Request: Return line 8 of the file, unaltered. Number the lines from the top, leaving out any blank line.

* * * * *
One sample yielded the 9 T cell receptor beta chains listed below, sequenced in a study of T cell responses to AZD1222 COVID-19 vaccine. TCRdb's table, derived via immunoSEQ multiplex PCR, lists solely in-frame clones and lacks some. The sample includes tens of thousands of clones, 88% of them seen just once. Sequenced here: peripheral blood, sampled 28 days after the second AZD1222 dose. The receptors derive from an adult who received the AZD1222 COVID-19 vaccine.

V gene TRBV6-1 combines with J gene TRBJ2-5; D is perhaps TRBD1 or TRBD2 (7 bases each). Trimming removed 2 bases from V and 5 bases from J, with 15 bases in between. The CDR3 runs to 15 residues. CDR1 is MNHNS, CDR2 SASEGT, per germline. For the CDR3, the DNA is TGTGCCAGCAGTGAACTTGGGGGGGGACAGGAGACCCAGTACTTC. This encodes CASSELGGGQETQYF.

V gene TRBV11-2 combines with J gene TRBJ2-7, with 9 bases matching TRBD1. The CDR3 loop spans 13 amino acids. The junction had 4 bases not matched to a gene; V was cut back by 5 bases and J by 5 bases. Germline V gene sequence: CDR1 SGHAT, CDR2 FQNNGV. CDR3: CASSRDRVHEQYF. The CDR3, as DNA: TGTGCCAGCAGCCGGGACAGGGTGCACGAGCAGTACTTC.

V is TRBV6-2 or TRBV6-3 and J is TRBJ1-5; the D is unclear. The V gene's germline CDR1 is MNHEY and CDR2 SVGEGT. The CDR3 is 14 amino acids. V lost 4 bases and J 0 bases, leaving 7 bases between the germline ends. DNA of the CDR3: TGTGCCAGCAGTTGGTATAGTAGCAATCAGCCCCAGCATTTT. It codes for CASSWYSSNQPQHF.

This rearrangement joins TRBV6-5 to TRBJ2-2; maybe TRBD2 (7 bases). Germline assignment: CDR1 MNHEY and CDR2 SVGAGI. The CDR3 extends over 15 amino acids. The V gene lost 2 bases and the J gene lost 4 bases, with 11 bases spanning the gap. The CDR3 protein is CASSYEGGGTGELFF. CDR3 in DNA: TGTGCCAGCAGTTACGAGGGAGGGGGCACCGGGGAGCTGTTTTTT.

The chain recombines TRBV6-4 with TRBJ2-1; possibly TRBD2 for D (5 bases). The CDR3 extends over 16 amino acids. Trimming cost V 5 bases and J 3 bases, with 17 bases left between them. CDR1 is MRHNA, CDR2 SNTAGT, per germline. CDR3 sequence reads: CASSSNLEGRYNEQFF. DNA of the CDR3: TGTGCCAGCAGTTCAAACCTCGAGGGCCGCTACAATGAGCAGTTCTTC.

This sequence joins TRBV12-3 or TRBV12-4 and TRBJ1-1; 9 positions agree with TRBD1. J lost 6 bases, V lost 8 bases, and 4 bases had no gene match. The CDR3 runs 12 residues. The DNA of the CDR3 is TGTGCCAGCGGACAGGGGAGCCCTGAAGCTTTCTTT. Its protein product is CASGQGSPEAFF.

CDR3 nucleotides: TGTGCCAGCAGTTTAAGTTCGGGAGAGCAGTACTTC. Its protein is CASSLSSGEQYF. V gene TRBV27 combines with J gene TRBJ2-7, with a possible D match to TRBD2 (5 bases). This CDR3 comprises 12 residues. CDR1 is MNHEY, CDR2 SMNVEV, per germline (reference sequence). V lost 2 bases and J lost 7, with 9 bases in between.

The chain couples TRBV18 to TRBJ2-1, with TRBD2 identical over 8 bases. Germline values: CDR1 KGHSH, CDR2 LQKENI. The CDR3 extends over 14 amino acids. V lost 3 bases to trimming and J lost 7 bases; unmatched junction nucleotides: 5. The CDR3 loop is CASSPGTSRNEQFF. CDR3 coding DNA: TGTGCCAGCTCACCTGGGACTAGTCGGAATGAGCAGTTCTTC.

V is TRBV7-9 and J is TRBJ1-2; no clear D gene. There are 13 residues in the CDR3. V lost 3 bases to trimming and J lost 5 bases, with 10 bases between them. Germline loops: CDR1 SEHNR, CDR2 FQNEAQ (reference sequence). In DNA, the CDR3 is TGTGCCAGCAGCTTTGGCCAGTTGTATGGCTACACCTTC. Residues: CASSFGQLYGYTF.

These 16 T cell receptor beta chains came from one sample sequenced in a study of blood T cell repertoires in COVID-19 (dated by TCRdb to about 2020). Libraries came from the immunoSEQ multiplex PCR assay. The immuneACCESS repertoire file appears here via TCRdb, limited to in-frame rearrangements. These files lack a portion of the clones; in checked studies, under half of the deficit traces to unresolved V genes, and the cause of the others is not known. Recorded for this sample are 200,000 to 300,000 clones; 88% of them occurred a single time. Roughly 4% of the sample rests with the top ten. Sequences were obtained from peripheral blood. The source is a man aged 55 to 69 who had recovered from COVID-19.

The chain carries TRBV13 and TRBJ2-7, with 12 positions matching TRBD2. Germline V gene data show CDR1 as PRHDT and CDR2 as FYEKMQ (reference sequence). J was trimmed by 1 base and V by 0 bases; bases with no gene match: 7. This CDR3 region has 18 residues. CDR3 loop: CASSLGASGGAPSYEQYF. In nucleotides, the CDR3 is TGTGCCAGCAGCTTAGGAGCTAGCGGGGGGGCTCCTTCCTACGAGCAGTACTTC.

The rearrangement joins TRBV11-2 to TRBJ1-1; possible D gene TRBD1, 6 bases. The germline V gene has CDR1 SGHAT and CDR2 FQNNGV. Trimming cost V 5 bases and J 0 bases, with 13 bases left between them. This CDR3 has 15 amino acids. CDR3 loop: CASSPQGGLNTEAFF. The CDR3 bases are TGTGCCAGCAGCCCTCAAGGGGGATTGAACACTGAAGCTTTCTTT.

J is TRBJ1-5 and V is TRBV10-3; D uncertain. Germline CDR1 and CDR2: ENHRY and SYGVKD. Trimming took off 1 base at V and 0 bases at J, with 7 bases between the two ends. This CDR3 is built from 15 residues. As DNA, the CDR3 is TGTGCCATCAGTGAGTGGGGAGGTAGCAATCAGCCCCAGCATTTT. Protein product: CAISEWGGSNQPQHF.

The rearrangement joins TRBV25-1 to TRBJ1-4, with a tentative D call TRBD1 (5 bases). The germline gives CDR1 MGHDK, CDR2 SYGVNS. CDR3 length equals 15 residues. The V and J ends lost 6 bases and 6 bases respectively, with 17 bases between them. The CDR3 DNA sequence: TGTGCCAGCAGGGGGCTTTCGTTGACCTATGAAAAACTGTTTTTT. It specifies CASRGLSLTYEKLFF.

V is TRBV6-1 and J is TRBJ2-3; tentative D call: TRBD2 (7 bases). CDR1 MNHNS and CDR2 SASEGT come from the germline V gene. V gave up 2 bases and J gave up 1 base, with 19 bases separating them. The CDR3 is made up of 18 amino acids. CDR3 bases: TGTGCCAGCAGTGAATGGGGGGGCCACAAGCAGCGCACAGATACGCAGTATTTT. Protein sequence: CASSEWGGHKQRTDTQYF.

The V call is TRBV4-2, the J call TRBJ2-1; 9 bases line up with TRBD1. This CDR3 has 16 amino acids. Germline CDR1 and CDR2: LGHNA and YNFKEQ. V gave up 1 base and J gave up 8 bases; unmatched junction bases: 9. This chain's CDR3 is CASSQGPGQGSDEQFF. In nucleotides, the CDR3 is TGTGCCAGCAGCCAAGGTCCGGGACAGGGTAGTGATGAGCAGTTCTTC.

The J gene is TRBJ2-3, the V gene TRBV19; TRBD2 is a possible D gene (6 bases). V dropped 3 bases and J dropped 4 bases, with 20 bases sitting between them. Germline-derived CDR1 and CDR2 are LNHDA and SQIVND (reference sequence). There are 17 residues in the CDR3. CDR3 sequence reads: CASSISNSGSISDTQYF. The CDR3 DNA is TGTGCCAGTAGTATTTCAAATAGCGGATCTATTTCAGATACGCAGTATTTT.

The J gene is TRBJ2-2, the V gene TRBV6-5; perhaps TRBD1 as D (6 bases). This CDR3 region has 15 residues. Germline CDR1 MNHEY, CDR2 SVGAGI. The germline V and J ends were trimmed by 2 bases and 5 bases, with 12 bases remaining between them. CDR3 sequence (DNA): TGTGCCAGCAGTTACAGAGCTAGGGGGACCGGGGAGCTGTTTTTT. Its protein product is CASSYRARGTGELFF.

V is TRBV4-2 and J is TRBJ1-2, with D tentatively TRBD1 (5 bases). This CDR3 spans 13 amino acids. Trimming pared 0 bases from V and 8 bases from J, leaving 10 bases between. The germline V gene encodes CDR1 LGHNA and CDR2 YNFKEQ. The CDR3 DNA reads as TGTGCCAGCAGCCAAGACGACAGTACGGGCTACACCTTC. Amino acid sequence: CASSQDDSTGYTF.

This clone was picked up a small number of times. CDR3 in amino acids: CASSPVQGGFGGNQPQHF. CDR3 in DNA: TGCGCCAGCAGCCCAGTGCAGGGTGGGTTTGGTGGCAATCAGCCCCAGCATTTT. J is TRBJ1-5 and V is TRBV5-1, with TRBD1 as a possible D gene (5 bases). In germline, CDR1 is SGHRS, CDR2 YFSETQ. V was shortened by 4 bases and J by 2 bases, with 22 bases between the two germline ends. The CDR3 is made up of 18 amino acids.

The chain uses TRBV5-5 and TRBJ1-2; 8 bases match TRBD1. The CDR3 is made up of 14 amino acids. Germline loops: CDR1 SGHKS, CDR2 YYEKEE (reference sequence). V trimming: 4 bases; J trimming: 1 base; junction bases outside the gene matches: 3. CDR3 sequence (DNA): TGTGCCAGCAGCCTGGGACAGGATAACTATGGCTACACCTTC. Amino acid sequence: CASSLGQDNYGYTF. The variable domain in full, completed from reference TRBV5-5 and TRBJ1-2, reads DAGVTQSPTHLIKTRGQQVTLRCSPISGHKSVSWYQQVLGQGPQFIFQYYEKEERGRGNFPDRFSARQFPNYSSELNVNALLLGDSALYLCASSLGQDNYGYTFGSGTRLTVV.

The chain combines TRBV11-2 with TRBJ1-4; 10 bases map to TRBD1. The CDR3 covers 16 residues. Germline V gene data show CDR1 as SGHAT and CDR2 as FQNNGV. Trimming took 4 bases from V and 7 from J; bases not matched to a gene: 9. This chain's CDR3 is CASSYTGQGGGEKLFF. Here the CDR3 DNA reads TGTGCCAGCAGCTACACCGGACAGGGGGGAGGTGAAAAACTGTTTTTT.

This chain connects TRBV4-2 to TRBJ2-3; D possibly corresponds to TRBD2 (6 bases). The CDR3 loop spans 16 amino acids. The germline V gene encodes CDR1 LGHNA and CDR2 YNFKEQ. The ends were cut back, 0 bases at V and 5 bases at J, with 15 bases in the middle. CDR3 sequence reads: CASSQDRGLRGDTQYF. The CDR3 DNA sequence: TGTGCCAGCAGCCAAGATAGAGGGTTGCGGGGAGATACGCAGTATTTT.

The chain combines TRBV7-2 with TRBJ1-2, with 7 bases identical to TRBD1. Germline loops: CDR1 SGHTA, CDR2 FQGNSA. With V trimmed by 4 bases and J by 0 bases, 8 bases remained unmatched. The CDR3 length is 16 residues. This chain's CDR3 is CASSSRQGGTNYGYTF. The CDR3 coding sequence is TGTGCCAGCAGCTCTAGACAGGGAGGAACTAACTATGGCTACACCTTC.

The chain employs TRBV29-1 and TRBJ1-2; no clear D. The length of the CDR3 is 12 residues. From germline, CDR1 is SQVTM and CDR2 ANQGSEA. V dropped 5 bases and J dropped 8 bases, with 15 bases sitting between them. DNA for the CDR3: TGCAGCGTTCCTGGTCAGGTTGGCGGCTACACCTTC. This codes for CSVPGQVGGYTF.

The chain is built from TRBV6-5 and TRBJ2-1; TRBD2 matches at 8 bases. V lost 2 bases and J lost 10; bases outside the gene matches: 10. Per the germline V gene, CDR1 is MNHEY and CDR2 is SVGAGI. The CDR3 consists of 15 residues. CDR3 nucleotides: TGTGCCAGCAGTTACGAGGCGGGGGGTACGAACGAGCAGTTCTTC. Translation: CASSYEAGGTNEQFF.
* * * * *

CDR3 nucleotides: TGTGCCAGCAGTTTAAGTTCGGGAGAGCAGTACTTC. Its protein is CASSLSSGEQYF. V gene TRBV27 combines with J gene TRBJ2-7, with a possible D match to TRBD2 (5 bases). This CDR3 comprises 12 residues. CDR1 is MNHEY, CDR2 SMNVEV, per germline (reference sequence). V lost 2 bases and J lost 7, with 9 bases in between.